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quote:
Originally posted by Dick Tree:
quote:
Originally posted by sunnylea57:
Off the top of my head, I'd add:

Jimi Hendrix - Little Wing - from "In The West".

The version from the "In The West" album is my favorite. Good choice!!!

I haven't listened to this album in decades. I remember hearing it though, and on the tracks that said they were recorded in San Diego and thinking, 'man, that's cool!' But I realized later that there was no way that was a US audience, circa 1970...it's a proper Brit one, waiting for the final note before a nice, polite golf clap.
Kirk Hammett (Metallica) - Disposable Heroes. I think it matches the militaristic tone and subject matter of the song very well.

Ted Nugent on Stranglehold. I heard this on the radio recently and gave it some thought. No technical virtuosity, but what was interesting was a sense of tension and suspense during the solo, which is played over a slow-ish simple bass/drum section. I think the old-school echo adds a certain mood.

Stevie Ray Vaughan on Lenny. I love clean Fender Strat sound.

Tom Morello (Rage Against the Machine) on Bulls on Parade. My favorite dose of his version of Rap DJ scratch technique.

David Gilmour (Pink Floyd) on Comfortably Numb. Another guy making fantastic use of what a Fender Strat gives you, and conveying shitloads of emotion in a relatively small number of notes.

Kirk Hammett (again) on Bleeding Me. With the "Black Album" he started way over-using the wah pedal to the point of being a caricature. However, it is perfect in this song.

On the heels of "when did rock die", I went dumpster diving for this thread.

some of my personal favorites:

Money- Pink Floyd. One of the first solos I wanted to learn how to play on guitar.

Just what I Needed- The Cars.  Short, but brilliant.

My Sharona- The Knack. Still blows me away.

Stairway to Heaven- Led Zeppelin. Timeless and classic.

Wait, wha....<puts headphones on, sits at laptop...>

Honky Tonk nighttime man, Lynyrd Skynyrd (Steve Gaines).  Bakersfield, baby.  You can hear him warming up to it....as hard as you can imagine kicking a rock hard cow pie, imagine you were Lee Majors with a bionic leg and with the paddy on a tee.

Crossroads, cream Clapton, the GOAT of rock n roll solos.  The energy packed into this is unbelievable, first solo is the warm up act. The height of the rock and roll power trio.  Think this ain't the greatest rock and roll solo..?   Come at me bruh.

Hendrix, of course.  Watchtower, Little wing, Axis, the inter play of Freedom, Ezy Rider, Straight Ahead from Cry of Love.  The lick of Midnight oil, the power of Voodoo child (slight return) et al, but Power for soul from the band of gypsies, is a seminar, a master class.  I bow to this.

Peg, steely Dan.  For years I thought this was Donald Fagin, but it’s some obscure studio musician I believe.  Clean, tidy, if a little short, effing nailed it.

David Gilmore is a genius melodically.  Comfortably numb is the crowd fav, I also like Mother, which simply hits the right notes, but if pressed, and I’ve owned nearly every Floyd record on vinyl, I think Time.  Among other moments, the simple climb up before the background singers chime in is as as sweet a mood change as as any master could compose.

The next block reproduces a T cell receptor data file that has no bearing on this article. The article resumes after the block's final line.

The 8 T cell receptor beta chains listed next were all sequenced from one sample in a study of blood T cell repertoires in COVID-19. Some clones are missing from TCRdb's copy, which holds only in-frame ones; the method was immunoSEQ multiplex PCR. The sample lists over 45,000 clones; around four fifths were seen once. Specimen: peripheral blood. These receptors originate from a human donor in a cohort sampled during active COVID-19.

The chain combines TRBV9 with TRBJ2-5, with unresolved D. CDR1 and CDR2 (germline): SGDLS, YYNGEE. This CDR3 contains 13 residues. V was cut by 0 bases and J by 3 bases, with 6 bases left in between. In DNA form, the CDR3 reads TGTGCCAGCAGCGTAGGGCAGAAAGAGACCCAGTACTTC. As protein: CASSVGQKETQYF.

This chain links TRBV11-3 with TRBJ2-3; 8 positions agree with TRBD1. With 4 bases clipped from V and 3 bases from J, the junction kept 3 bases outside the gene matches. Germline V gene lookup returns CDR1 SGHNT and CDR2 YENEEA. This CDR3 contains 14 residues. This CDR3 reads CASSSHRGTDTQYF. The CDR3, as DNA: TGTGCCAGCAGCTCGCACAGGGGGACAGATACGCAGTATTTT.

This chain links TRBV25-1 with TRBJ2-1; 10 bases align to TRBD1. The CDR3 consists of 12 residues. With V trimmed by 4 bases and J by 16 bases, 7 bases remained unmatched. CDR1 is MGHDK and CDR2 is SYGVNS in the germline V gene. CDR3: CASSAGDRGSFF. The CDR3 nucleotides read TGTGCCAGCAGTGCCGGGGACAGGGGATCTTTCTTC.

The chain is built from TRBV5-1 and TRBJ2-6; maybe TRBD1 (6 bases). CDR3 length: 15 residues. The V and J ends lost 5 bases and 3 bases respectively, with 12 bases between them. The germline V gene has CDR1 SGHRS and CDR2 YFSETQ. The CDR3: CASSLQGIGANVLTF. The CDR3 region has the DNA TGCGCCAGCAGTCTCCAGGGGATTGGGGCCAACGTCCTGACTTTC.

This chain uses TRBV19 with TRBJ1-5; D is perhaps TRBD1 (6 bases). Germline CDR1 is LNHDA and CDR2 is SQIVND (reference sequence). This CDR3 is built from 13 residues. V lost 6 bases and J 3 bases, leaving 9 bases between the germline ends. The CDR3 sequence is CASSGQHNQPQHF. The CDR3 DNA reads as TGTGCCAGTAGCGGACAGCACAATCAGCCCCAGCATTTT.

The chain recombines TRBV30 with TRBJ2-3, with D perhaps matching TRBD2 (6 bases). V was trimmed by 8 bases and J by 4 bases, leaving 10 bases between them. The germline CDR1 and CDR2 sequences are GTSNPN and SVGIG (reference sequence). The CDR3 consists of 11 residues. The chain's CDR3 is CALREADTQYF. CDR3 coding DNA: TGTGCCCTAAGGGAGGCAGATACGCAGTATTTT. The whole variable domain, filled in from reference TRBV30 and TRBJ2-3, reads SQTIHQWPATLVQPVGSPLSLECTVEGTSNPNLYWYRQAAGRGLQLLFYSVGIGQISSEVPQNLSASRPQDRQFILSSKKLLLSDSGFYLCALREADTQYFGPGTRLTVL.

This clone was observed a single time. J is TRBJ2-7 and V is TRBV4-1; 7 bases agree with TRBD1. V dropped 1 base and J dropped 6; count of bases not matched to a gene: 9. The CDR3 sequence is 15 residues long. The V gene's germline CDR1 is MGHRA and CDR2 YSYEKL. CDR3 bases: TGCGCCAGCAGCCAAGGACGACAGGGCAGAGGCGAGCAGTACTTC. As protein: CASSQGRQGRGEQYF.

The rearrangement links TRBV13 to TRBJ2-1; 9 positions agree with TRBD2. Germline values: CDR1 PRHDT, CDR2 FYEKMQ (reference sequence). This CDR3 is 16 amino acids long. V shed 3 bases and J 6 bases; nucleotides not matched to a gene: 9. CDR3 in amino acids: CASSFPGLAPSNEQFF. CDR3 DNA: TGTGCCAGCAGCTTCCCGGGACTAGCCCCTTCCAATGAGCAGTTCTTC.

As a Dead Head, I have to give a nod to Garcia.  As a main act that may have played more live gigs than just about any popular working band, there is an over abundance of material, Eyes jams, Playin' jams, Bird song, true improv.   To put a stamp on it, I'm to They loved each other as Al Franklin is to Althea.  On first listening to this version, I thought, “man, he was on a good one,” but realized it might have gone over my head.  Starts out a little slow, but where the second stanza would be is pure genius, tidy, compact, a little arpeggio....perhaps a little too dependent on the chords in the final pass of the chorus.

A second Garcia solo, forward to hey pocky way (Neville bros cover) from 5-6-1989, specifically the first four or so measures (circa 3:10 mark, gravy afterwards).  Brent Midland was the most talented keyboardist the Dead ever had and he was at the height of his skills.  So much so, that Jerry moved from stage right to stage left to be able to jam with Brent.  I can't imagine what slamming liquid morphine and cocaine into my veins would do to me, but I get a sense after this.  This isn't a particularly stand out solo, rather representative of the late 80's era, and I had the bootleg tapes for these shows as a youth.  That, and I was at the shows in Irvine the previous weekend.

If you talk about pure talent,  virtuosity, melody, Angelo Debarre, Entre Amis, live in Paris.  For virtuosity, melody, pace, this is the cake, no topping it.  This is what Django would sound like it he had ten fingers!



honorable mentions:

Hotel California.

And for nostalgias sake, more Pink Floyd:

Syd Barret, Astronomy Domine, from Umma Gumma

While not a solo, Run like hell, the opening riff, and, well, David is a genius.

Thanks for reading this!  Enjoying my new gamer headphones whilst typing

@jabe11 posted:


Peg, steely Dan.  For years I thought this was Donald Fagin, but it’s some obscure studio musician I believe.  Clean, tidy, if a little short, effing nailed it.



First, it's Donald Fagen with an e.

Second, he doesn't play guitar. At all. He plays keyboards.

Third, Jay Graydon who played that solo is hardly obscure. Two Grammys, twelve more Grammy nominations, and even appeared as himself in a number of Doonesbury comic strips. Scroll down and look at the list of albums he has played on.

https://en.wikipedia.org/wiki/Jay_Graydon

But I agree that he nailed it. And I do like your other guitar solo choices. 👍🏼

Last edited by sunnylea57

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